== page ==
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Author Topic: Why are some elements transparent like glass?  (Read 754 times)

Offline memoryerase1

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Why are some elements transparent like glass?
« on: 07/01/2016 22:12:45 »
.... water, and gas allow transmission of light, but some other elements do not allow transmission, and electrons absorb light.
An amorphous solid is any noncrystalline solid in which the atoms and molecules are not organized in a definite lattice pattern.
So because the atoms in glass, water, and gas are not organized in a definite lattice pattern does this allow the light to pass through without getting absorbed by electrons.
but some of the electrons do absorb the light correct, or not.
So in theory if a solid cubic four inch block of carbon had a noncrystalline network of atoms would light pass through the solid block of carbon.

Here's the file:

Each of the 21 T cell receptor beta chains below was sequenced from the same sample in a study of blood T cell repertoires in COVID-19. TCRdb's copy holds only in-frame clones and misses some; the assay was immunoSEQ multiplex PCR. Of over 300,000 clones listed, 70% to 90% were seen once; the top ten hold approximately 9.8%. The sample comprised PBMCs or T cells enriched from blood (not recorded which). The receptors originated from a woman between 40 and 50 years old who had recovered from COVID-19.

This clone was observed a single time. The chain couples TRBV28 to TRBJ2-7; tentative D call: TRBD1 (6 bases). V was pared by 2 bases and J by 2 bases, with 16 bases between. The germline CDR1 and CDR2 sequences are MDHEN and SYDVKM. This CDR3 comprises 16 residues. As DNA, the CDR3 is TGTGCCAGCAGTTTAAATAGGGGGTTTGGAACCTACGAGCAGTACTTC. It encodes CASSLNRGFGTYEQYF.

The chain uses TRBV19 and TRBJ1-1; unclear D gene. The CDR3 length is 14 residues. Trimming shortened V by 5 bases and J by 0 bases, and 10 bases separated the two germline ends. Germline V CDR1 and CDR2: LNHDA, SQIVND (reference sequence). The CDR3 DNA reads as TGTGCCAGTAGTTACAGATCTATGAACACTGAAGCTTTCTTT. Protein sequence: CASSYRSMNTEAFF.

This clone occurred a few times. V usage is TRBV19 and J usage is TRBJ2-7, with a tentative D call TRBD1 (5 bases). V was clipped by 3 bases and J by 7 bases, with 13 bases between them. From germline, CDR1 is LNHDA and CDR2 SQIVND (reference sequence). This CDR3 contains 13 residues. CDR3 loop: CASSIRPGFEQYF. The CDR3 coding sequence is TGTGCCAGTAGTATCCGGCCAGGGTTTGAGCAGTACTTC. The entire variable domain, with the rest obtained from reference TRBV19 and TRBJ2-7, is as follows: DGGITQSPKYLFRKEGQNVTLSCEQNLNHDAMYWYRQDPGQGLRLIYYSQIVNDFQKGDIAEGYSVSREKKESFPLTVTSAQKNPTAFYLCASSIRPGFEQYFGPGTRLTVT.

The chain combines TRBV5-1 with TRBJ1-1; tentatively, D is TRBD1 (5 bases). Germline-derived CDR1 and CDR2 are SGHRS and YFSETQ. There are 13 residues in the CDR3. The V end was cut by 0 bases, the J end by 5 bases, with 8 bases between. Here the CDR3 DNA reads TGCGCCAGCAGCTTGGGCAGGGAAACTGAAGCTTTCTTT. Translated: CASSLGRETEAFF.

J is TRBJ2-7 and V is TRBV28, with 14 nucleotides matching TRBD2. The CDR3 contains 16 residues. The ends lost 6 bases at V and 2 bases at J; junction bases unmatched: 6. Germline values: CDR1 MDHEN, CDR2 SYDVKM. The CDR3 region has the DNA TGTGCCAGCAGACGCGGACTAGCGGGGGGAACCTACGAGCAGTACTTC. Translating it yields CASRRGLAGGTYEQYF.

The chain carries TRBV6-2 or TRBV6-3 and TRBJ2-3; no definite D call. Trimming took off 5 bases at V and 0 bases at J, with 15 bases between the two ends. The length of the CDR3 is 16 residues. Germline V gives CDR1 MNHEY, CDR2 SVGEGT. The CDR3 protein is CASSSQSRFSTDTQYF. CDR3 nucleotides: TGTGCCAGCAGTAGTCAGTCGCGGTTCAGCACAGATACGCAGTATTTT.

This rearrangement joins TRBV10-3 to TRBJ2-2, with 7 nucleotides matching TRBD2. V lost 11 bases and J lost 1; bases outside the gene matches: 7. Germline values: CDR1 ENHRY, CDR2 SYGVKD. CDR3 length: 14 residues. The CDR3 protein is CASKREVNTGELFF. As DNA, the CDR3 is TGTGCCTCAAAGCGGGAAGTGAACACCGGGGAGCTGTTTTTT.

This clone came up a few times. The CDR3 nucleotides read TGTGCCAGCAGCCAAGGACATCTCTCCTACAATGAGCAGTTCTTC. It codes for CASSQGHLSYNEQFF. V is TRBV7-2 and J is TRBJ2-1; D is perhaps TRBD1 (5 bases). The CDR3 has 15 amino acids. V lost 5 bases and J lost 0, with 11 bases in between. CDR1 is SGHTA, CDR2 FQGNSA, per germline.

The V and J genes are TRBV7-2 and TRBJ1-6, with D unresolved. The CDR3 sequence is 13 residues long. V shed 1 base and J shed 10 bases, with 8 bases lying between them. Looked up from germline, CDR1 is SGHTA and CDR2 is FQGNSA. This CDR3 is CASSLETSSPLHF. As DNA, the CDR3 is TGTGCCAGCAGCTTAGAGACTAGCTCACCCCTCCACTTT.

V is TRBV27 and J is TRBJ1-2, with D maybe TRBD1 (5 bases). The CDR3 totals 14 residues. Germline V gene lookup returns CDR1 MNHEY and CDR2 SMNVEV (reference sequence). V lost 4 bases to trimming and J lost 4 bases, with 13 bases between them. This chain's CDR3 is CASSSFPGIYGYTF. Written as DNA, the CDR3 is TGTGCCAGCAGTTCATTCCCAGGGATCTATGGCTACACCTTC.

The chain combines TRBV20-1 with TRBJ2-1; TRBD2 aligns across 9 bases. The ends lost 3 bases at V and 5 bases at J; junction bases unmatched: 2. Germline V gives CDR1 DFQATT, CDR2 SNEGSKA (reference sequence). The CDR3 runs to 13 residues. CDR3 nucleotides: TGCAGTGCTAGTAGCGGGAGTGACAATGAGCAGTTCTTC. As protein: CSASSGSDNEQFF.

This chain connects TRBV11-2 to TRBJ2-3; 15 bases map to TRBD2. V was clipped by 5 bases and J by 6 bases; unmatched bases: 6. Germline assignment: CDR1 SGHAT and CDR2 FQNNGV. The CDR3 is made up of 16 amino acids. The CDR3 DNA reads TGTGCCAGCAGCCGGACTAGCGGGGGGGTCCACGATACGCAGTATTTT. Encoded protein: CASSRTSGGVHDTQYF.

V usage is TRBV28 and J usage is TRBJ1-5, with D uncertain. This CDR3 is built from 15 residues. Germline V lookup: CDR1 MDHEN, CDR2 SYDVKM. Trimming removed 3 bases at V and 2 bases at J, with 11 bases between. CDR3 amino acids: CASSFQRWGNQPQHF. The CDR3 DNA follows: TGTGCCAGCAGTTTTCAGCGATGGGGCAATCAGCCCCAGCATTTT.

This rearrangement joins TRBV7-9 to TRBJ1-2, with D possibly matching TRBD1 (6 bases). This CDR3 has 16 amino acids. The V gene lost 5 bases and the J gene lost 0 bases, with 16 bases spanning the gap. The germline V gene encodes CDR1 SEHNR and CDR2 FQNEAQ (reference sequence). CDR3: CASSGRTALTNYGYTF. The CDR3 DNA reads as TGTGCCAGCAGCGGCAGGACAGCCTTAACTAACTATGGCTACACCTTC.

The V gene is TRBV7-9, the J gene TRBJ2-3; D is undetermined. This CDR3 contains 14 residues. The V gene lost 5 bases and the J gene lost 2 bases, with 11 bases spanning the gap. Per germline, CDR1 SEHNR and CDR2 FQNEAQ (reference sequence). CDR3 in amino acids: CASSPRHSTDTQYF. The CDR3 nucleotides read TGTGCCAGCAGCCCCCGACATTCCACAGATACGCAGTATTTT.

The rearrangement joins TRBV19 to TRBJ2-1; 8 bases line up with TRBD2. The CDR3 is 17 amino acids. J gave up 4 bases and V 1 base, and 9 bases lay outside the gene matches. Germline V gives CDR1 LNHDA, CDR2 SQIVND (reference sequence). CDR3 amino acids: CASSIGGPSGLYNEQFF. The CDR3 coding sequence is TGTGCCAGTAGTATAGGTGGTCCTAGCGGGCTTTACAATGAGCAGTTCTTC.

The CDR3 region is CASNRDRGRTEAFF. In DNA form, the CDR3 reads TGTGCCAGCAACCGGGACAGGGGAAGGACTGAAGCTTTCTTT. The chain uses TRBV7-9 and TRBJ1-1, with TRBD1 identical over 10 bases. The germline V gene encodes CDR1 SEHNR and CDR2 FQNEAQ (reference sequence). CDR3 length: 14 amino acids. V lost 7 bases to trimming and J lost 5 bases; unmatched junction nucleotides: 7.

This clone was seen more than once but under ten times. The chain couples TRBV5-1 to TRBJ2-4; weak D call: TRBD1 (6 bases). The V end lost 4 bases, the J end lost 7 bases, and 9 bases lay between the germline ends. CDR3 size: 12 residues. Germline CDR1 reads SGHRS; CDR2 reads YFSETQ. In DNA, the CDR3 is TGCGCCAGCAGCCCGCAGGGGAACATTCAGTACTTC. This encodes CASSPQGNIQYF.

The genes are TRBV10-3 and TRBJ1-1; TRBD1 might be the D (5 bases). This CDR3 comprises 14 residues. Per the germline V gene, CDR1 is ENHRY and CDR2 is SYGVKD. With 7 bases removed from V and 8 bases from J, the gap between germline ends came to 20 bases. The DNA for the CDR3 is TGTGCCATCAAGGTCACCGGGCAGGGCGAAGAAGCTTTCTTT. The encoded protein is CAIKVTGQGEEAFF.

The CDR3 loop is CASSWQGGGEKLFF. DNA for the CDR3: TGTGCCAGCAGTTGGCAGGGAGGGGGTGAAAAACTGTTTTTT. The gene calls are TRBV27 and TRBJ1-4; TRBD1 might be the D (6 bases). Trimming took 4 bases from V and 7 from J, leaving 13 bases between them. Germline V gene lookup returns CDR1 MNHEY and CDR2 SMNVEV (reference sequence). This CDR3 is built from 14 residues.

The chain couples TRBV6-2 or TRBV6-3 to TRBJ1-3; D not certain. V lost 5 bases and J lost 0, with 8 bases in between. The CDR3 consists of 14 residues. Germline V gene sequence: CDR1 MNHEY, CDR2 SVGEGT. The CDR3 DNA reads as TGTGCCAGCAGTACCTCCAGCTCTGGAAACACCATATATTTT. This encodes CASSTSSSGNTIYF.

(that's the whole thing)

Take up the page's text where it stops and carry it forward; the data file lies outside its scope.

But a cubic four inch element if its glass, or carbon that both have a noncrystalline network of atoms should both be transparent, but why are they not.
The only difference I see is that the electrons in the four inch cubed carbon absorb light more than the four inch cubed glass, but why if they are both noncrystalline.
Thank you for your help, anything helps even if it is a few words.
« Last Edit: 08/01/2016 07:34:30 by chris »


 

Offline evan_au

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Offline alysdexia

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Re: Why are some elements transparent like glass?
« Reply #2 on: 09/01/2016 17:58:00 »
They're insulators.
 

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Re: Why are some elements transparent like glass?
« Reply #2 on: 09/01/2016 17:58:00 »

 

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